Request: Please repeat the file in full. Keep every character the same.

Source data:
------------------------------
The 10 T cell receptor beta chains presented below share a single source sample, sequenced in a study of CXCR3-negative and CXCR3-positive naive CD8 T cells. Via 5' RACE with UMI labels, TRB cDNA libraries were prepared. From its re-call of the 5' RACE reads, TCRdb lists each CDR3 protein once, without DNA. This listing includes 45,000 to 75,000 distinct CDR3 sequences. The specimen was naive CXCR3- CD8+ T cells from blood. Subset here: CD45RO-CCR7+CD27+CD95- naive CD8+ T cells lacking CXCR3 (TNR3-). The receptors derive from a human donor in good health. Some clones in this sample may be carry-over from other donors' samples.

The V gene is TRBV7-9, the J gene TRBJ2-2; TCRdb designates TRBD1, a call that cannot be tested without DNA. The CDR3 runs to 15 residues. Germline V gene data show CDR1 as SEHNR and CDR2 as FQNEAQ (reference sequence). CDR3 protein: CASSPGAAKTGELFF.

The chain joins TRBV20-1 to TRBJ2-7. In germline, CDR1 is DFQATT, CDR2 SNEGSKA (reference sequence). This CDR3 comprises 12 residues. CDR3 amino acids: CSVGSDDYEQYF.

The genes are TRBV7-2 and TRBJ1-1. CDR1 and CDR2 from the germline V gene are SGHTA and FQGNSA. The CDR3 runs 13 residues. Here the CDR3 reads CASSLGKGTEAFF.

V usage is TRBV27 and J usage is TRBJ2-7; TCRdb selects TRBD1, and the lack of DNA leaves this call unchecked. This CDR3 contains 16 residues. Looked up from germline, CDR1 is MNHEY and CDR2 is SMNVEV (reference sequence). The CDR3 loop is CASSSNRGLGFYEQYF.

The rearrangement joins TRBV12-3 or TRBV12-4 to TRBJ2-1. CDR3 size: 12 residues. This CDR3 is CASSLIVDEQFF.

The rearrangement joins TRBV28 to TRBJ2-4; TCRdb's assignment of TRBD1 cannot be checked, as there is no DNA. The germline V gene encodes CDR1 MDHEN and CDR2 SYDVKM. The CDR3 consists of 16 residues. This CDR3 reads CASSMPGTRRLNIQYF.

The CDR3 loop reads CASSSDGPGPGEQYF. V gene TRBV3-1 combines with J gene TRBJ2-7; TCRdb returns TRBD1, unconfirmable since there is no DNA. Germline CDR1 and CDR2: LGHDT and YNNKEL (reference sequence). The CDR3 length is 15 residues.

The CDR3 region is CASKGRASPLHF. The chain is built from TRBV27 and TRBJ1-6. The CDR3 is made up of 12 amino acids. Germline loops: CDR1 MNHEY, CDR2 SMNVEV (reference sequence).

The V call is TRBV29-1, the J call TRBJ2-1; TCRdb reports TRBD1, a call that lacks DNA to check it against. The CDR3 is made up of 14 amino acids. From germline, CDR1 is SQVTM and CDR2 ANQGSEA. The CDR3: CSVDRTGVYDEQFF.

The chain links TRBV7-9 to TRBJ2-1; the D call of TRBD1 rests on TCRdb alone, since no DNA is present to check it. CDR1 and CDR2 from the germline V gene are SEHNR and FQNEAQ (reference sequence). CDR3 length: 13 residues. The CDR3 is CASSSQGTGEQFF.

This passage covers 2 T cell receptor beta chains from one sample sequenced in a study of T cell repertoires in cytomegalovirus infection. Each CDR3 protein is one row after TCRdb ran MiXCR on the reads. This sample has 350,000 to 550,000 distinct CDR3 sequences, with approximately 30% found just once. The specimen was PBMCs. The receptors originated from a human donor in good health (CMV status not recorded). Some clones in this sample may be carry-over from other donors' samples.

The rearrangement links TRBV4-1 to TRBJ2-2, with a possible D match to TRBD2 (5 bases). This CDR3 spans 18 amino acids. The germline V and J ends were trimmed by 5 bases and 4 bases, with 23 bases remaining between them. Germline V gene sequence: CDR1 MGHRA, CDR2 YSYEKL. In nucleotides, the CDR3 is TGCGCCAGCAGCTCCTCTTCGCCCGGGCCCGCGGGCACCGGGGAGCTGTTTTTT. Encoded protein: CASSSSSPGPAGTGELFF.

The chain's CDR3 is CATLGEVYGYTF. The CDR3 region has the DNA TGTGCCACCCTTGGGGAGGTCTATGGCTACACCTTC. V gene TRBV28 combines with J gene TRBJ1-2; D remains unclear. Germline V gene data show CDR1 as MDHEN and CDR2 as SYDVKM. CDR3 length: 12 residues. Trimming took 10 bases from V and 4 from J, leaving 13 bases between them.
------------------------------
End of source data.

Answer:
The 10 T cell receptor beta chains presented below share a single source sample, sequenced in a study of CXCR3-negative and CXCR3-positive naive CD8 T cells. Via 5' RACE with UMI labels, TRB cDNA libraries were prepared. From its re-call of the 5' RACE reads, TCRdb lists each CDR3 protein once, without DNA. This listing includes 45,000 to 75,000 distinct CDR3 sequences. The specimen was naive CXCR3- CD8+ T cells from blood. Subset here: CD45RO-CCR7+CD27+CD95- naive CD8+ T cells lacking CXCR3 (TNR3-). The receptors derive from a human donor in good health. Some clones in this sample may be carry-over from other donors' samples.

The V gene is TRBV7-9, the J gene TRBJ2-2; TCRdb designates TRBD1, a call that cannot be tested without DNA. The CDR3 runs to 15 residues. Germline V gene data show CDR1 as SEHNR and CDR2 as FQNEAQ (reference sequence). CDR3 protein: CASSPGAAKTGELFF.

The chain joins TRBV20-1 to TRBJ2-7. In germline, CDR1 is DFQATT, CDR2 SNEGSKA (reference sequence). This CDR3 comprises 12 residues. CDR3 amino acids: CSVGSDDYEQYF.

The genes are TRBV7-2 and TRBJ1-1. CDR1 and CDR2 from the germline V gene are SGHTA and FQGNSA. The CDR3 runs 13 residues. Here the CDR3 reads CASSLGKGTEAFF.

V usage is TRBV27 and J usage is TRBJ2-7; TCRdb selects TRBD1, and the lack of DNA leaves this call unchecked. This CDR3 contains 16 residues. Looked up from germline, CDR1 is MNHEY and CDR2 is SMNVEV (reference sequence). The CDR3 loop is CASSSNRGLGFYEQYF.

The rearrangement joins TRBV12-3 or TRBV12-4 to TRBJ2-1. CDR3 size: 12 residues. This CDR3 is CASSLIVDEQFF.

The rearrangement joins TRBV28 to TRBJ2-4; TCRdb's assignment of TRBD1 cannot be checked, as there is no DNA. The germline V gene encodes CDR1 MDHEN and CDR2 SYDVKM. The CDR3 consists of 16 residues. This CDR3 reads CASSMPGTRRLNIQYF.

The CDR3 loop reads CASSSDGPGPGEQYF. V gene TRBV3-1 combines with J gene TRBJ2-7; TCRdb returns TRBD1, unconfirmable since there is no DNA. Germline CDR1 and CDR2: LGHDT and YNNKEL (reference sequence). The CDR3 length is 15 residues.

The CDR3 region is CASKGRASPLHF. The chain is built from TRBV27 and TRBJ1-6. The CDR3 is made up of 12 amino acids. Germline loops: CDR1 MNHEY, CDR2 SMNVEV (reference sequence).

The V call is TRBV29-1, the J call TRBJ2-1; TCRdb reports TRBD1, a call that lacks DNA to check it against. The CDR3 is made up of 14 amino acids. From germline, CDR1 is SQVTM and CDR2 ANQGSEA. The CDR3: CSVDRTGVYDEQFF.

The chain links TRBV7-9 to TRBJ2-1; the D call of TRBD1 rests on TCRdb alone, since no DNA is present to check it. CDR1 and CDR2 from the germline V gene are SEHNR and FQNEAQ (reference sequence). CDR3 length: 13 residues. The CDR3 is CASSSQGTGEQFF.

This passage covers 2 T cell receptor beta chains from one sample sequenced in a study of T cell repertoires in cytomegalovirus infection. Each CDR3 protein is one row after TCRdb ran MiXCR on the reads. This sample has 350,000 to 550,000 distinct CDR3 sequences, with approximately 30% found just once. The specimen was PBMCs. The receptors originated from a human donor in good health (CMV status not recorded). Some clones in this sample may be carry-over from other donors' samples.

The rearrangement links TRBV4-1 to TRBJ2-2, with a possible D match to TRBD2 (5 bases). This CDR3 spans 18 amino acids. The germline V and J ends were trimmed by 5 bases and 4 bases, with 23 bases remaining between them. Germline V gene sequence: CDR1 MGHRA, CDR2 YSYEKL. In nucleotides, the CDR3 is TGCGCCAGCAGCTCCTCTTCGCCCGGGCCCGCGGGCACCGGGGAGCTGTTTTTT. Encoded protein: CASSSSSPGPAGTGELFF.

The chain's CDR3 is CATLGEVYGYTF. The CDR3 region has the DNA TGTGCCACCCTTGGGGAGGTCTATGGCTACACCTTC. V gene TRBV28 combines with J gene TRBJ1-2; D remains unclear. Germline V gene data show CDR1 as MDHEN and CDR2 as SYDVKM. CDR3 length: 12 residues. Trimming took 10 bases from V and 4 from J, leaving 13 bases between them.